Amid a hot national debate over the teaching of the controversial critical race theory (CRT), prominent CRT advocate Ibram X. Kendi on Wednesday led a discussion at a American Federation of Teachers (AFT) summit, likening Americans opposing CRT to those who campaigned against the end of racial segregation in public schools in 1954.
Kendi, a humanities professor at Boston University, was featured as a guest speaker at a discussion session on the second day of the AFT’s biennial “Together Educating America’s Children” conference. He fielded questions about racism, laws, and rules prohibiting the teaching of CRT in K-12 education, and how teachers may react to those restrictions.
When asked what the term “racist” means to him, Kendi replied that he believes a racist is an individual who “expresses an idea of racial hierarchy” or supports a policy that produces different outcomes among different racial groups. He also said that one can’t be inherently or permanently racist, contradicting what some schools who have embraced CRT are teaching.
“‘Racist’ is a descriptive term. It describes what a person is being in any given moment based on what they’re doing or not doing,” he said. “No one is inherently racist.”
That being said, Kendi later claimed it is racist for someone to not “admit” it when accused of being racist, drawing a parallel between former President Donald Trump and slave owners because they “constantly and consistently” denied such accusations.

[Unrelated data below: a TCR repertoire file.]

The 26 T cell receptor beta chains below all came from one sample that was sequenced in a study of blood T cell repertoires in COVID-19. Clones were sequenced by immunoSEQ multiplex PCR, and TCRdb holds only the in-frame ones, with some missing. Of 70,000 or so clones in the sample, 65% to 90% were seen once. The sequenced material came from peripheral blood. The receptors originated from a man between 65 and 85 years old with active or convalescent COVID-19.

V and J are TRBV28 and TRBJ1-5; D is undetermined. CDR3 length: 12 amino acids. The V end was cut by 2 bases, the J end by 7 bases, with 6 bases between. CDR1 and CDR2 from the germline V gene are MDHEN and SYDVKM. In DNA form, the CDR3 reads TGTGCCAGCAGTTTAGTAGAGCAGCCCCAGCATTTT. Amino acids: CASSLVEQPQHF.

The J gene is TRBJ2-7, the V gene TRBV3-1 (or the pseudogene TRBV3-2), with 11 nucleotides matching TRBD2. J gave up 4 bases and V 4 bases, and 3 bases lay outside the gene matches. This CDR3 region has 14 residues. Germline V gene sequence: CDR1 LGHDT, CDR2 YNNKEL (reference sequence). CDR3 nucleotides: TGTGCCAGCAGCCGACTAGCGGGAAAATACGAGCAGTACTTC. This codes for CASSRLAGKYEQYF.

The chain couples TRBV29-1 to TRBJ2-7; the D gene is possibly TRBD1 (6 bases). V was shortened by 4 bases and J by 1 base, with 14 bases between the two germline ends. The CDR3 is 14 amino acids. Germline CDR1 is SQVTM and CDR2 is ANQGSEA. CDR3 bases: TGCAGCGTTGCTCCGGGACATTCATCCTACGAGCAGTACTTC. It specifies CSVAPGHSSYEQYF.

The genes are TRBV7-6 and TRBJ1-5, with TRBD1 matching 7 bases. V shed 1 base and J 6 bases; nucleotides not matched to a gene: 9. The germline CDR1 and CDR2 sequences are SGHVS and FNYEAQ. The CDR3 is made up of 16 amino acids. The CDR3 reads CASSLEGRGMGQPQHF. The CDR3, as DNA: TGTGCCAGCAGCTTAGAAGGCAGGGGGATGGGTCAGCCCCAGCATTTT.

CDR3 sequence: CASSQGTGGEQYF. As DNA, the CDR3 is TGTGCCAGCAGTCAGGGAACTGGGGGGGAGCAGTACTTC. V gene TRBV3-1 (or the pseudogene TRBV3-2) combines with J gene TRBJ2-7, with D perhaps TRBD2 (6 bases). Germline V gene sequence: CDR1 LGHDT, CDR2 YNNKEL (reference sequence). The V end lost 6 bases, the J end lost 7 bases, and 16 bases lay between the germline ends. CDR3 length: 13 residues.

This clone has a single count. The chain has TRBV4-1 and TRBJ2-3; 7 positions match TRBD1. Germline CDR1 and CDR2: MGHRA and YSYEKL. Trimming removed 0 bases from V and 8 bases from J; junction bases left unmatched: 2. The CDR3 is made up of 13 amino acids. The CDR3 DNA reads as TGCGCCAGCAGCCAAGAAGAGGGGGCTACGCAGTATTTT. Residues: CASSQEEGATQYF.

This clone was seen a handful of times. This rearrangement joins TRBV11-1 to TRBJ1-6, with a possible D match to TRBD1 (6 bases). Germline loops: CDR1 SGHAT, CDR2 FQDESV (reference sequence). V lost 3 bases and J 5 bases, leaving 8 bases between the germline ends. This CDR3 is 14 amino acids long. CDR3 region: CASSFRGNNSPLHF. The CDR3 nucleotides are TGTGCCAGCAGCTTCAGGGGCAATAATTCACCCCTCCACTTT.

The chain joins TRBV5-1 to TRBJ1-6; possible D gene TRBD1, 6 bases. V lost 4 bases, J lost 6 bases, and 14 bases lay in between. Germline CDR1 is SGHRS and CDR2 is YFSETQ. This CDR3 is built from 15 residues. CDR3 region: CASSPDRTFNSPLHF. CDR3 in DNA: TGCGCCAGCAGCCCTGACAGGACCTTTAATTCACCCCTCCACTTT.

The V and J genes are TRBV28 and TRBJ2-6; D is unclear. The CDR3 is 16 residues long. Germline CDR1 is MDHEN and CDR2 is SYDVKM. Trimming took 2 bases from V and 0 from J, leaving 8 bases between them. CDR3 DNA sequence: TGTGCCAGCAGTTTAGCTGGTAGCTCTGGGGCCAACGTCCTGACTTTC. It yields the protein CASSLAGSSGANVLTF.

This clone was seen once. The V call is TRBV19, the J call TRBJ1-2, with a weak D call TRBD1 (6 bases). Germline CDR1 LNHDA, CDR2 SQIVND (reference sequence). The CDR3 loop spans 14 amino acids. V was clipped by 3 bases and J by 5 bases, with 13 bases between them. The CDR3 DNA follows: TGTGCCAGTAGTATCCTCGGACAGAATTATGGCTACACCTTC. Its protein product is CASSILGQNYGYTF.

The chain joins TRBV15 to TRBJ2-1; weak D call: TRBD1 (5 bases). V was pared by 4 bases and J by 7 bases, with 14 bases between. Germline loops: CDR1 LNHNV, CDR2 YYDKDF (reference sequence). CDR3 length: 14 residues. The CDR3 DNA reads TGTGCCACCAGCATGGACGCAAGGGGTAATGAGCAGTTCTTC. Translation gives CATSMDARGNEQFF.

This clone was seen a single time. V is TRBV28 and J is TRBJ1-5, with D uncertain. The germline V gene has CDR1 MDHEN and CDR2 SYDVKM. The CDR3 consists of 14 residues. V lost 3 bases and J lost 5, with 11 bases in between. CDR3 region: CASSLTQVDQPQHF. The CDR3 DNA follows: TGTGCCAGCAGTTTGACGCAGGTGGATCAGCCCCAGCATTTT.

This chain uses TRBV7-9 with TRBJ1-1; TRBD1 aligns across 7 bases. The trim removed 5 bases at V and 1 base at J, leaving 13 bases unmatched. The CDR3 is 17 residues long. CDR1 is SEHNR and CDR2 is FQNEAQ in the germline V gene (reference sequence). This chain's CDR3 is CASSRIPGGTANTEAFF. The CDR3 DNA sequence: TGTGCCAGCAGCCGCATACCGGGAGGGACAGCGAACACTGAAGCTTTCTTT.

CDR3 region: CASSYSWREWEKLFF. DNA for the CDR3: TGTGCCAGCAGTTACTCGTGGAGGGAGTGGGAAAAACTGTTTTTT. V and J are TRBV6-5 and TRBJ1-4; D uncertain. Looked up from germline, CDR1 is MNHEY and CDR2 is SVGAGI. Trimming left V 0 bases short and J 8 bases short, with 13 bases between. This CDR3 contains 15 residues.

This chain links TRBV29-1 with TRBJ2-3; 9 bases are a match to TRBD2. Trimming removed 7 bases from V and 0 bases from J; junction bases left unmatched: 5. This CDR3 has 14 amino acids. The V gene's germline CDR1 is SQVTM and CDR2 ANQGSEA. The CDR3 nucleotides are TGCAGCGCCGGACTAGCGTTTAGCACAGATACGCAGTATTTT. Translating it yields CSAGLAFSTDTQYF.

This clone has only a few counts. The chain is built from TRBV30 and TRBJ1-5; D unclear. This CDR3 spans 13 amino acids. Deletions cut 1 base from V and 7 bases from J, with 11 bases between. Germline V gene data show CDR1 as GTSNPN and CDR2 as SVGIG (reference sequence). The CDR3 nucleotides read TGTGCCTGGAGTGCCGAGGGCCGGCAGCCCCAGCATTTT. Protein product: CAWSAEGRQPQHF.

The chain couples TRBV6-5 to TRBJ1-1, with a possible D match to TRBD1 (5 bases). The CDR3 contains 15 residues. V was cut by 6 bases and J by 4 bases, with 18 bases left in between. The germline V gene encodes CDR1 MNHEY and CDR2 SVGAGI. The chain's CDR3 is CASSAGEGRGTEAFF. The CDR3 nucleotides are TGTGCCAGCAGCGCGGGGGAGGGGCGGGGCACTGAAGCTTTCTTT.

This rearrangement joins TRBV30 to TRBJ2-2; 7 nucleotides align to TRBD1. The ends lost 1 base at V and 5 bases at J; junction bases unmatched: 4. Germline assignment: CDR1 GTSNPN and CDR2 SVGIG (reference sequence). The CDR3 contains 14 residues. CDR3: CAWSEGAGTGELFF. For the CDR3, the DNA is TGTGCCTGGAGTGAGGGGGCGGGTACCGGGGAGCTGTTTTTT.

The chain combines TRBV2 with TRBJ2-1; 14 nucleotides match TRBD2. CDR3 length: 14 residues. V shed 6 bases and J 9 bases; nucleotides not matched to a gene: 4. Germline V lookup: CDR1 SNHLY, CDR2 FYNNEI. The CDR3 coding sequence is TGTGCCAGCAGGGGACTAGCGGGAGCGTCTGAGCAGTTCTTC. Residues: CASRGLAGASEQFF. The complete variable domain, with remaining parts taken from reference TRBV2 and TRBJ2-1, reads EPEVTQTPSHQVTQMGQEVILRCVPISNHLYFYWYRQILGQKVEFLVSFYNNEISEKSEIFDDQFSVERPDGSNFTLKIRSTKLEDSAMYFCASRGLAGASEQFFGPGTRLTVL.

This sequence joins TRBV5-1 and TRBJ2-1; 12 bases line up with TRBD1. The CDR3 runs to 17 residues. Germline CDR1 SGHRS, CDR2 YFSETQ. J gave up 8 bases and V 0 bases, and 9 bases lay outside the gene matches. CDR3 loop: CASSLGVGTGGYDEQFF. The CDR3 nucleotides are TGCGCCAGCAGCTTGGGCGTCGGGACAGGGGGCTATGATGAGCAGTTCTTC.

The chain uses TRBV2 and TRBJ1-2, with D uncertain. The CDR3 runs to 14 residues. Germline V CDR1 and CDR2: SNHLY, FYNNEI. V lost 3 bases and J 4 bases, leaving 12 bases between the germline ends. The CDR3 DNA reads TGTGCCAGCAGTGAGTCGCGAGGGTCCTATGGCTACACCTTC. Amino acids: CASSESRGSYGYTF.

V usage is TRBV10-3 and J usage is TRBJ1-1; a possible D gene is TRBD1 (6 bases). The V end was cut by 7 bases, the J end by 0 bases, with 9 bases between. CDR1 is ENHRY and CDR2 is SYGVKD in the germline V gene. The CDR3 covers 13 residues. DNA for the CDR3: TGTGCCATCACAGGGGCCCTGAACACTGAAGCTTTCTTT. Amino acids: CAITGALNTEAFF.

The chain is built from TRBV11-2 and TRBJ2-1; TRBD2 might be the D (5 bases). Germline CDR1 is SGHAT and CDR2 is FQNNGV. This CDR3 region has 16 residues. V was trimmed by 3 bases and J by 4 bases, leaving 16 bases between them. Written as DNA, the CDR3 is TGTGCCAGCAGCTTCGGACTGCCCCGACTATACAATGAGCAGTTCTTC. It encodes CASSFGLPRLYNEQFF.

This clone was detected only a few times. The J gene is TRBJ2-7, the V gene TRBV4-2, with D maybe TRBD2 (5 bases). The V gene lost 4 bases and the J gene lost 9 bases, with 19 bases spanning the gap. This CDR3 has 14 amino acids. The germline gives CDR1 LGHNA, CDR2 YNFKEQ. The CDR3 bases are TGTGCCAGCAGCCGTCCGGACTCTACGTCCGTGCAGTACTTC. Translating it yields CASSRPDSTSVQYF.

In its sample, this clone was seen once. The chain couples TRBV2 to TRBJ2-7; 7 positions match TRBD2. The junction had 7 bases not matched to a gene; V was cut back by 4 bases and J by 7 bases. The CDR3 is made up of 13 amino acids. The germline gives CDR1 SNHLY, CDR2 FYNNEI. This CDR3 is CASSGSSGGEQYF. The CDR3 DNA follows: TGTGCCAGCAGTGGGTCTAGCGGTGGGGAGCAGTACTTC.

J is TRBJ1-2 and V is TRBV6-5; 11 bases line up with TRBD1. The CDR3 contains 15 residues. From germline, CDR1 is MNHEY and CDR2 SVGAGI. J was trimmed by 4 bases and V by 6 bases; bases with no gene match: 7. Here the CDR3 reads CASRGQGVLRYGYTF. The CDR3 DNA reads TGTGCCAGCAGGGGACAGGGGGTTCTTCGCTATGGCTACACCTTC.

“To be antiracist, is to admit the times which we’re being racist,” Kendi told host Fedrick Ingram, the secretary-treasurer of AFT. “To be racist, is to constantly consistently, deny, deny, deny, like Donald Trump.”
When it comes to state- and school district-level pushback against the teaching of CRT, Kendi said this trend reminds him of the opposition to Brown v. Board of Education, the landmark Supreme Court case in which racial segregation in public schools was ruled unconstitutional.
“It really reminds me of the reaction and the response to the Brown v. Board of Education decision when there was widespread fear in certain schools and certain communities that those desegregated schools with those black children were going to be harmful to white children,” Kendi said, claiming that the anti-CRT movement seeks to ban teaching about history, racism, and slavery, rather than just CRT.
“There’s the monstrous lie that this effort to teach kids about racism is an effort to teach white children that they are inherently evil and racist,” he said, once again contradicting what is being taught in many classrooms that promote CRT. “No teacher—at least no antiracist teacher—would be teaching that.”
According to Kendi, the American society is “dangerously racist” because “darker skinned kids” are told that “there is something wrong with them because of the color of their skin,” while white children are told that “there is something right about them because of the color of their skin.” He didn’t point to any specific examples.
Kendi also urged teachers to find ways around laws limiting what can be taught to students, although he didn’t making any suggestions on how exactly they are supposed to do it.
“The courageous teachers were willing to defy the odds,” he said.
The AFT, which represents some 1.7 million current and retired public school employees, is the second largest teacher’s union in the nation. Earlier this week, AFT President Randi Weingarten dismissed the claim that public schools teachers are pushing CRT on students, but also vowed to provide legal assistance for members who get in trouble for teaching what she called “honest history.”